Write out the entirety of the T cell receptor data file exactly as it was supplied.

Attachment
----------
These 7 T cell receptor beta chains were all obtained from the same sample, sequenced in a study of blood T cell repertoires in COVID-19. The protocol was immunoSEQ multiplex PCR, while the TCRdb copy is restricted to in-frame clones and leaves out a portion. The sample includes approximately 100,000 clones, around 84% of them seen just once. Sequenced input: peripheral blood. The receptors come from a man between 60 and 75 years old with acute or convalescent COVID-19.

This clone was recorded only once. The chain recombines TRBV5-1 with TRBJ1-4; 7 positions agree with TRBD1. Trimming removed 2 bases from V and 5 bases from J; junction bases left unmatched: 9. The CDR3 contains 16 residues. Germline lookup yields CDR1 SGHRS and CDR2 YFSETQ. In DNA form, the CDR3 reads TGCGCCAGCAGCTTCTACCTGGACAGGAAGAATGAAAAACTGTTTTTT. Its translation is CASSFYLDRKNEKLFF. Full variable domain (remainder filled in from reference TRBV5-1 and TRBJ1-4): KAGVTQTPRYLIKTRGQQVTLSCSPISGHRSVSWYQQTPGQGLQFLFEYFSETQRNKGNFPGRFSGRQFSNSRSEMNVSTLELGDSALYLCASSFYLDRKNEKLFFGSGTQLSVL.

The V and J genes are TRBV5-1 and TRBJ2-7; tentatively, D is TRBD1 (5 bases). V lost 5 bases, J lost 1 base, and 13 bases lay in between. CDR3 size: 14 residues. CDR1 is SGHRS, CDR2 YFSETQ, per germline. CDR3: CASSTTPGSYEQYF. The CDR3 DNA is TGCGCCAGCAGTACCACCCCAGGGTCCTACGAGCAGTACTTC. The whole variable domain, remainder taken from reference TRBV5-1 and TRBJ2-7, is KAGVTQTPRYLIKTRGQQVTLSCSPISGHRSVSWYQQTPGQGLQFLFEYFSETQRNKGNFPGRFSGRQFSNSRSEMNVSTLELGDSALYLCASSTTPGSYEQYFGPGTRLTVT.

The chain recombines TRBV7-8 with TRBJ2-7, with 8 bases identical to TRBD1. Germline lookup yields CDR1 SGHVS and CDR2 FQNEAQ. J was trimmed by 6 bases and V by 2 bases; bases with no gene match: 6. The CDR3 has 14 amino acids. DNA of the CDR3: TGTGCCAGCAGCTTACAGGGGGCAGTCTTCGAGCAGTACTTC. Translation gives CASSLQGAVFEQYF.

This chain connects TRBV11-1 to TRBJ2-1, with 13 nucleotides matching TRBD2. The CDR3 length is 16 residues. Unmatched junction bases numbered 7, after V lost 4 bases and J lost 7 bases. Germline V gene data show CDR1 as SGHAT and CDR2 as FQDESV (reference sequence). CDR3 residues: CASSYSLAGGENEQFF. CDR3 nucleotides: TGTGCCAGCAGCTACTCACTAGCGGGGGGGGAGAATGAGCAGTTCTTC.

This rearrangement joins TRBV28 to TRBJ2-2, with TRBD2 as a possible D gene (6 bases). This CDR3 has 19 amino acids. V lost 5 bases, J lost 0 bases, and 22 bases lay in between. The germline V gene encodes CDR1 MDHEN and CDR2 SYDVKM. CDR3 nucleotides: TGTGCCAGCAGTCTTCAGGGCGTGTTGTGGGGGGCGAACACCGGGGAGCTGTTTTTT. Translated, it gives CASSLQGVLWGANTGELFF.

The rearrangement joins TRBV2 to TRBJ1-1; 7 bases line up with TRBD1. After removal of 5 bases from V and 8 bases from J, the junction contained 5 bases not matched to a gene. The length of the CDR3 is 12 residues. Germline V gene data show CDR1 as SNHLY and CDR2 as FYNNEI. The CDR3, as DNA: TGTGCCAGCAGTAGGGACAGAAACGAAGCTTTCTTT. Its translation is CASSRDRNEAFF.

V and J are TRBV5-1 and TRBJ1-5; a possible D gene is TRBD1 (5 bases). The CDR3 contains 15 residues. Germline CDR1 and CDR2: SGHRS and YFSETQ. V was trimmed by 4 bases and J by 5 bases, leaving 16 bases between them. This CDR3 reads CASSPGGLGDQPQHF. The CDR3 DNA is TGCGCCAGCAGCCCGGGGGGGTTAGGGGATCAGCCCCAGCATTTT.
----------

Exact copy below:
These 7 T cell receptor beta chains were all obtained from the same sample, sequenced in a study of blood T cell repertoires in COVID-19. The protocol was immunoSEQ multiplex PCR, while the TCRdb copy is restricted to in-frame clones and leaves out a portion. The sample includes approximately 100,000 clones, around 84% of them seen just once. Sequenced input: peripheral blood. The receptors come from a man between 60 and 75 years old with acute or convalescent COVID-19.

This clone was recorded only once. The chain recombines TRBV5-1 with TRBJ1-4; 7 positions agree with TRBD1. Trimming removed 2 bases from V and 5 bases from J; junction bases left unmatched: 9. The CDR3 contains 16 residues. Germline lookup yields CDR1 SGHRS and CDR2 YFSETQ. In DNA form, the CDR3 reads TGCGCCAGCAGCTTCTACCTGGACAGGAAGAATGAAAAACTGTTTTTT. Its translation is CASSFYLDRKNEKLFF. Full variable domain (remainder filled in from reference TRBV5-1 and TRBJ1-4): KAGVTQTPRYLIKTRGQQVTLSCSPISGHRSVSWYQQTPGQGLQFLFEYFSETQRNKGNFPGRFSGRQFSNSRSEMNVSTLELGDSALYLCASSFYLDRKNEKLFFGSGTQLSVL.

The V and J genes are TRBV5-1 and TRBJ2-7; tentatively, D is TRBD1 (5 bases). V lost 5 bases, J lost 1 base, and 13 bases lay in between. CDR3 size: 14 residues. CDR1 is SGHRS, CDR2 YFSETQ, per germline. CDR3: CASSTTPGSYEQYF. The CDR3 DNA is TGCGCCAGCAGTACCACCCCAGGGTCCTACGAGCAGTACTTC. The whole variable domain, remainder taken from reference TRBV5-1 and TRBJ2-7, is KAGVTQTPRYLIKTRGQQVTLSCSPISGHRSVSWYQQTPGQGLQFLFEYFSETQRNKGNFPGRFSGRQFSNSRSEMNVSTLELGDSALYLCASSTTPGSYEQYFGPGTRLTVT.

The chain recombines TRBV7-8 with TRBJ2-7, with 8 bases identical to TRBD1. Germline lookup yields CDR1 SGHVS and CDR2 FQNEAQ. J was trimmed by 6 bases and V by 2 bases; bases with no gene match: 6. The CDR3 has 14 amino acids. DNA of the CDR3: TGTGCCAGCAGCTTACAGGGGGCAGTCTTCGAGCAGTACTTC. Translation gives CASSLQGAVFEQYF.

This chain connects TRBV11-1 to TRBJ2-1, with 13 nucleotides matching TRBD2. The CDR3 length is 16 residues. Unmatched junction bases numbered 7, after V lost 4 bases and J lost 7 bases. Germline V gene data show CDR1 as SGHAT and CDR2 as FQDESV (reference sequence). CDR3 residues: CASSYSLAGGENEQFF. CDR3 nucleotides: TGTGCCAGCAGCTACTCACTAGCGGGGGGGGAGAATGAGCAGTTCTTC.

This rearrangement joins TRBV28 to TRBJ2-2, with TRBD2 as a possible D gene (6 bases). This CDR3 has 19 amino acids. V lost 5 bases, J lost 0 bases, and 22 bases lay in between. The germline V gene encodes CDR1 MDHEN and CDR2 SYDVKM. CDR3 nucleotides: TGTGCCAGCAGTCTTCAGGGCGTGTTGTGGGGGGCGAACACCGGGGAGCTGTTTTTT. Translated, it gives CASSLQGVLWGANTGELFF.

The rearrangement joins TRBV2 to TRBJ1-1; 7 bases line up with TRBD1. After removal of 5 bases from V and 8 bases from J, the junction contained 5 bases not matched to a gene. The length of the CDR3 is 12 residues. Germline V gene data show CDR1 as SNHLY and CDR2 as FYNNEI. The CDR3, as DNA: TGTGCCAGCAGTAGGGACAGAAACGAAGCTTTCTTT. Its translation is CASSRDRNEAFF.

V and J are TRBV5-1 and TRBJ1-5; a possible D gene is TRBD1 (5 bases). The CDR3 contains 15 residues. Germline CDR1 and CDR2: SGHRS and YFSETQ. V was trimmed by 4 bases and J by 5 bases, leaving 16 bases between them. This CDR3 reads CASSPGGLGDQPQHF. The CDR3 DNA is TGCGCCAGCAGCCCGGGGGGGTTAGGGGATCAGCCCCAGCATTTT.